Monday, March 26, 2012

Pair it with Under 18

I don't think I've ever mentioned the movie Over 21 before. It's airing tomorrow afternoon at 1:00 PM and is worth a viewing.

First, about the title. There's nothing risqué or even particularly adult about it; it's just a reference to a line one of the characters has about the humban brain not being able to absorb new knowledge when you're "over 21". That new knowledge comes in the form of the US Army's Officer Training School. Over 21, you see, is a World War II movie. The officer-in-training is Max Wharton, played by Alexander Knox. His day job is as a newspaper editor, but he realizes that his editorials about the war will be meaningless unless he can actually experience some of the real thing, he is why he enrolls in OTS. This presents problems for a couple of people. One is his wife Polly (Irene Dunne). She's got a day job as a novelist-turned-screenwriter, but she loves her husband and plans to follow him to the base if at all possible. The other person with a big problem is Max's boss, publisher Robert Gow (Charles Coburn). Max is the one person who can edit the paper well, and if Max is going to leave, well, he'd better sell the paper.

Polly gets a brilliant idea. She wants her husband to be able to dedicate all his time and energy to passing the officer's exams, but also wants him to be able to keep his job. So she decides to write his editorials for him, using his name as the byline and not telling either Max or Mr. Gow. They say honesty is the best policy, so you know that Polly's keeping this a secret is going to cause a problem eventually. But she's got other problems of her own. As a famous novelist in the big city, she was used to a much more glamorous life than that of an army officer's wife. To make matters worse, her accommodations are a crappy bungalow where the appliances doesn't work. And, like Barbara Stanwyck's character in Christmas in Connecticut, Polly isn't much use around the house.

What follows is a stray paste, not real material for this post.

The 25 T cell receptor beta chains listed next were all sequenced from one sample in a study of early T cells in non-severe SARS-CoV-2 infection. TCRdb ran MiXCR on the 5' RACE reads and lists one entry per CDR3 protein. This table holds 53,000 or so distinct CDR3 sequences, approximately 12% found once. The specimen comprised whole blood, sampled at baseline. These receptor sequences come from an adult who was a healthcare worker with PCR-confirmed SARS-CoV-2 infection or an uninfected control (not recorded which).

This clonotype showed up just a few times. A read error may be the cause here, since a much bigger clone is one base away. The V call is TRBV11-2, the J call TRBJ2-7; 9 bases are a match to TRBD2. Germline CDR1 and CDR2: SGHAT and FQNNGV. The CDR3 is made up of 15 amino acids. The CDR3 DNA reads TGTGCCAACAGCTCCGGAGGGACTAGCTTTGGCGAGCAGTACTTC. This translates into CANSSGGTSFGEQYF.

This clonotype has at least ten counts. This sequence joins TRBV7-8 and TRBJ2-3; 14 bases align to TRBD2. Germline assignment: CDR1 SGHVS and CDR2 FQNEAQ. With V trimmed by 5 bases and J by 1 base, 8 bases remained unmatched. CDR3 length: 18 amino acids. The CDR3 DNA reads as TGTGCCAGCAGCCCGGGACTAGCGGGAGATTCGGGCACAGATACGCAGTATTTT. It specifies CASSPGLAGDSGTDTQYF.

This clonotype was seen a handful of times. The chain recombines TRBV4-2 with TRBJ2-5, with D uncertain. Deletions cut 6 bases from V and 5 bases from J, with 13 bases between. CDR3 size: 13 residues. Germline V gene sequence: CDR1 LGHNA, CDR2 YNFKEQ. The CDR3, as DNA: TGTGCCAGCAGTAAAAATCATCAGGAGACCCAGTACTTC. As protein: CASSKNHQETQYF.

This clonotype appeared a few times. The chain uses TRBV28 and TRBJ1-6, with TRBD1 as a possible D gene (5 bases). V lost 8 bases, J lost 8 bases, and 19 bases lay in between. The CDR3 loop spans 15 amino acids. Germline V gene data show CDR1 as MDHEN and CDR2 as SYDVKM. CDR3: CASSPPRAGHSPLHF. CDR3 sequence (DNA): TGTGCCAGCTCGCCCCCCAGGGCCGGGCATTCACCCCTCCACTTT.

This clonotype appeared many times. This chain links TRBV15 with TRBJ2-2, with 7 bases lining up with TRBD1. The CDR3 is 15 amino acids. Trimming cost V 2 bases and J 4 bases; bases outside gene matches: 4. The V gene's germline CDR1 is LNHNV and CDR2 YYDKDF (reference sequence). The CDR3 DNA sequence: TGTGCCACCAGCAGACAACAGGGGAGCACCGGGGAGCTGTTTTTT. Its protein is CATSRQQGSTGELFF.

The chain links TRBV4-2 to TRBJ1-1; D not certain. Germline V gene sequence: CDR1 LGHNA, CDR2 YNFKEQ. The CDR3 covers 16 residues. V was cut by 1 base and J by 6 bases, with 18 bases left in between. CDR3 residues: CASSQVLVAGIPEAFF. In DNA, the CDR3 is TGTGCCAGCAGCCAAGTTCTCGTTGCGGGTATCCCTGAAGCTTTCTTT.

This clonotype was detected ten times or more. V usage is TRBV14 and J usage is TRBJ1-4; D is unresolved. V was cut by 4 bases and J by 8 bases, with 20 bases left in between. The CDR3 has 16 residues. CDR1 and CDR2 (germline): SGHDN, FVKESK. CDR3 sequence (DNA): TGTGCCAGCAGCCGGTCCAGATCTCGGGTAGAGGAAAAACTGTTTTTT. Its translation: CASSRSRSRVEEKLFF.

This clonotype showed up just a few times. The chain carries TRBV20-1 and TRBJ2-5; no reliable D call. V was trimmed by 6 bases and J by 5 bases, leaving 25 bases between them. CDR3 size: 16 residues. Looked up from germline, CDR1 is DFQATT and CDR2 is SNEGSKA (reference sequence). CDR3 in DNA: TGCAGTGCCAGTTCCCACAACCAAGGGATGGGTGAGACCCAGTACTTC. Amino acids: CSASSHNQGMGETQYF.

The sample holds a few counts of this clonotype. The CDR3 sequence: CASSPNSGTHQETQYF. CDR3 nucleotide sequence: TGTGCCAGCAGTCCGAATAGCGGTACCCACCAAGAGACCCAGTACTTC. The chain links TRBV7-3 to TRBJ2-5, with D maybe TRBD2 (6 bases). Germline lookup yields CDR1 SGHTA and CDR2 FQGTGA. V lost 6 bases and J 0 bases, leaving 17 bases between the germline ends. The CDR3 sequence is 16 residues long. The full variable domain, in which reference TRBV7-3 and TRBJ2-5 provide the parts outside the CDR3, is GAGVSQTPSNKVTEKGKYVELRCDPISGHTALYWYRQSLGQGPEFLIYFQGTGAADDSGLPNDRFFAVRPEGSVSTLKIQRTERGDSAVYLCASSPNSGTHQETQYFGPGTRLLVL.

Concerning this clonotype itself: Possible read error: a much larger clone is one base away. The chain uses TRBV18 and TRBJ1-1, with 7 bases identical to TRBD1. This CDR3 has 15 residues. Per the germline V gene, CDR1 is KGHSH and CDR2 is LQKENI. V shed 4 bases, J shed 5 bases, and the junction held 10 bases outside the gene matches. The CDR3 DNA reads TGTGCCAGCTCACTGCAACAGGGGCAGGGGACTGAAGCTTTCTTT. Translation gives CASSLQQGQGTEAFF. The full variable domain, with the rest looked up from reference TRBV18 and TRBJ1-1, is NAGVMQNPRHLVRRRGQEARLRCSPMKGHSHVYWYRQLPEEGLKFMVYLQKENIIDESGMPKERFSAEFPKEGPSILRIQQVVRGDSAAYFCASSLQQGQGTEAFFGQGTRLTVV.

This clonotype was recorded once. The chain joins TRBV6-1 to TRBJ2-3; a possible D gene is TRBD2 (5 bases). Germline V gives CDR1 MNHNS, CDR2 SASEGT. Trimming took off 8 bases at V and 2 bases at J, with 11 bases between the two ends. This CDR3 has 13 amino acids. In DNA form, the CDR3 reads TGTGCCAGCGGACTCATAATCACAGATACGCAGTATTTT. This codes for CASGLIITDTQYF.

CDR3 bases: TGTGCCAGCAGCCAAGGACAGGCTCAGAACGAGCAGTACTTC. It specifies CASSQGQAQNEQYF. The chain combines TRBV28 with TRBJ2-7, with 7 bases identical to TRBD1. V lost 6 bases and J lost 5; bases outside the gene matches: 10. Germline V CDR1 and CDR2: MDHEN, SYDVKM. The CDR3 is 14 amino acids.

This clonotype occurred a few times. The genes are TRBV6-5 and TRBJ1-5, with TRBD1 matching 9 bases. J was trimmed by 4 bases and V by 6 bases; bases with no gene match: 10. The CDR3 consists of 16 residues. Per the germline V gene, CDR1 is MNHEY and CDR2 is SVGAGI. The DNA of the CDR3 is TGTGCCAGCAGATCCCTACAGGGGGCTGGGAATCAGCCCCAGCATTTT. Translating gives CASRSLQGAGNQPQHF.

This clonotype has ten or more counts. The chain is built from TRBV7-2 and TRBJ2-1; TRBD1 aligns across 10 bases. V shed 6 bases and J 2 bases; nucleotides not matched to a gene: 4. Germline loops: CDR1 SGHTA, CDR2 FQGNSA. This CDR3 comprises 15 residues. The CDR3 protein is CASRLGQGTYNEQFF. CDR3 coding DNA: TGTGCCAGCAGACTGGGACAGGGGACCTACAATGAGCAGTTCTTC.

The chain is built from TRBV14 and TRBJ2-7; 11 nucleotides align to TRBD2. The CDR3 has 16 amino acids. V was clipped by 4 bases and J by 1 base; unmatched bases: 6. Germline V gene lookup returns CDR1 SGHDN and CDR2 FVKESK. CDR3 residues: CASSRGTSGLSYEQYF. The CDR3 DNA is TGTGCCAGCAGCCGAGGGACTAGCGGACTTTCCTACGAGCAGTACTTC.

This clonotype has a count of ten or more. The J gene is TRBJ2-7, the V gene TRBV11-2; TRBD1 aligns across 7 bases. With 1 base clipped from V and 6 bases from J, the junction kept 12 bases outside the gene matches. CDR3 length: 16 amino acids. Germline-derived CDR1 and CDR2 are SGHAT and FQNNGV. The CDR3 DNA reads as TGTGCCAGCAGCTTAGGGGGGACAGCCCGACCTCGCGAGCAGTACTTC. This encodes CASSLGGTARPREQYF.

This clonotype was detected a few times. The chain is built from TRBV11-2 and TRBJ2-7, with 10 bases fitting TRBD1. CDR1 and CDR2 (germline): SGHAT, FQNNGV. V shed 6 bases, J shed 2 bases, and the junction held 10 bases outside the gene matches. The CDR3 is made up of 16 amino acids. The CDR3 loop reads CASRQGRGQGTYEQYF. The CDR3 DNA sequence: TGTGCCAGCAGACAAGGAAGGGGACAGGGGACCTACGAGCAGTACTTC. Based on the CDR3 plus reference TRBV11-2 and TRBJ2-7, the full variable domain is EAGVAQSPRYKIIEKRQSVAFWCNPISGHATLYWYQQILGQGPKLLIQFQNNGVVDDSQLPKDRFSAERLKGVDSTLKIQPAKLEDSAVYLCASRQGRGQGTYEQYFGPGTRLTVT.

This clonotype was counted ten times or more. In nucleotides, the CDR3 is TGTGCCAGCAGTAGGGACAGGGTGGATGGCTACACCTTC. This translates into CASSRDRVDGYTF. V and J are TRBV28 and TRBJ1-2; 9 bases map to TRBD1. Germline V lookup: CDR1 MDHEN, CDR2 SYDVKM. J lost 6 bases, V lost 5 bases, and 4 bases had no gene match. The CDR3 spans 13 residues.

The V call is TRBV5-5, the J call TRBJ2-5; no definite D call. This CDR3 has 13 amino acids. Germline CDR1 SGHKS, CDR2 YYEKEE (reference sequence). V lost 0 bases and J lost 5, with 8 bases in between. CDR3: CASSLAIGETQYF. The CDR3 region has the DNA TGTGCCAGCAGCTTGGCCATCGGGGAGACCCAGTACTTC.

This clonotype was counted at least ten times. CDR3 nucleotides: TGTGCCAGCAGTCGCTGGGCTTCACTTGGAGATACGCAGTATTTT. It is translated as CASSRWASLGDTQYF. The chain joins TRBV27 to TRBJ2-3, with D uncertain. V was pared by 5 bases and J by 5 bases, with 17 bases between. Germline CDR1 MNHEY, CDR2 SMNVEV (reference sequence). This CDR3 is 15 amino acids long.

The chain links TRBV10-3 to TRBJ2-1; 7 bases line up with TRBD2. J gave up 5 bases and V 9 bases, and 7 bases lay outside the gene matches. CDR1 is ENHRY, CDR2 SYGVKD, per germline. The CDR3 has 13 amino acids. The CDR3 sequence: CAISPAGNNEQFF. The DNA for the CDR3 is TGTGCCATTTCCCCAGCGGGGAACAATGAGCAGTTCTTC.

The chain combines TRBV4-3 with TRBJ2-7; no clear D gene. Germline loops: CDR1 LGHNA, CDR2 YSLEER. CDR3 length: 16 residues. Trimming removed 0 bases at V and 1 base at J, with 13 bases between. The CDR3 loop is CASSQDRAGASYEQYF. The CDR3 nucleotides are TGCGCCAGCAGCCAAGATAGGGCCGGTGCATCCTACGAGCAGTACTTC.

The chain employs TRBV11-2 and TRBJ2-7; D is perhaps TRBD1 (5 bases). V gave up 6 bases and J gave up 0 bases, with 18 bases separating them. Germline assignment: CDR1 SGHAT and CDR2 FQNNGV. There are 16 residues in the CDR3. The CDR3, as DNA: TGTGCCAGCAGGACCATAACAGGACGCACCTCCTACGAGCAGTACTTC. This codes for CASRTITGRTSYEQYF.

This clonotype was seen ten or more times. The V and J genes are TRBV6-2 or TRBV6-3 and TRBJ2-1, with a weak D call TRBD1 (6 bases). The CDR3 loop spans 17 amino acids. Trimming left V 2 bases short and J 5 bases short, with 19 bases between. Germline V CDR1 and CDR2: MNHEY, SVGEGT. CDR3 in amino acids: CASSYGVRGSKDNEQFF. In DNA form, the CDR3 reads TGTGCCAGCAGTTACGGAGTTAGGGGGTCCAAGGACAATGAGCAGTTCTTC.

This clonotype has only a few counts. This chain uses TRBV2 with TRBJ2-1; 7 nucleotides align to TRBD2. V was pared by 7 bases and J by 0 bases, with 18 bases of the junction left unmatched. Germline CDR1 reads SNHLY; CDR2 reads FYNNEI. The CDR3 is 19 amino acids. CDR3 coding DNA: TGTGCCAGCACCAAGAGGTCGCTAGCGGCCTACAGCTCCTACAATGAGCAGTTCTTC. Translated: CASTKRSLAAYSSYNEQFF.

Over 21 is based on a play written by Ruth Gordon, who is responsible for several screenplays to classic films, including Adam's Rib. She based the play on her own experience from when her husband Garson Kanin entered the military during World War II. I don't know quite how accurate the movie is, since I wasn't around for World War II. That having been said, it's intelligent at times, as well as entertaining. Like Alfred Hitchcock's Notorious, I would think of it as the sort of movie that doesn't exactly contain material objectionable for children, but one which isn't suitable for children just because I think they'd find it boring. The movie is also available on DVD.

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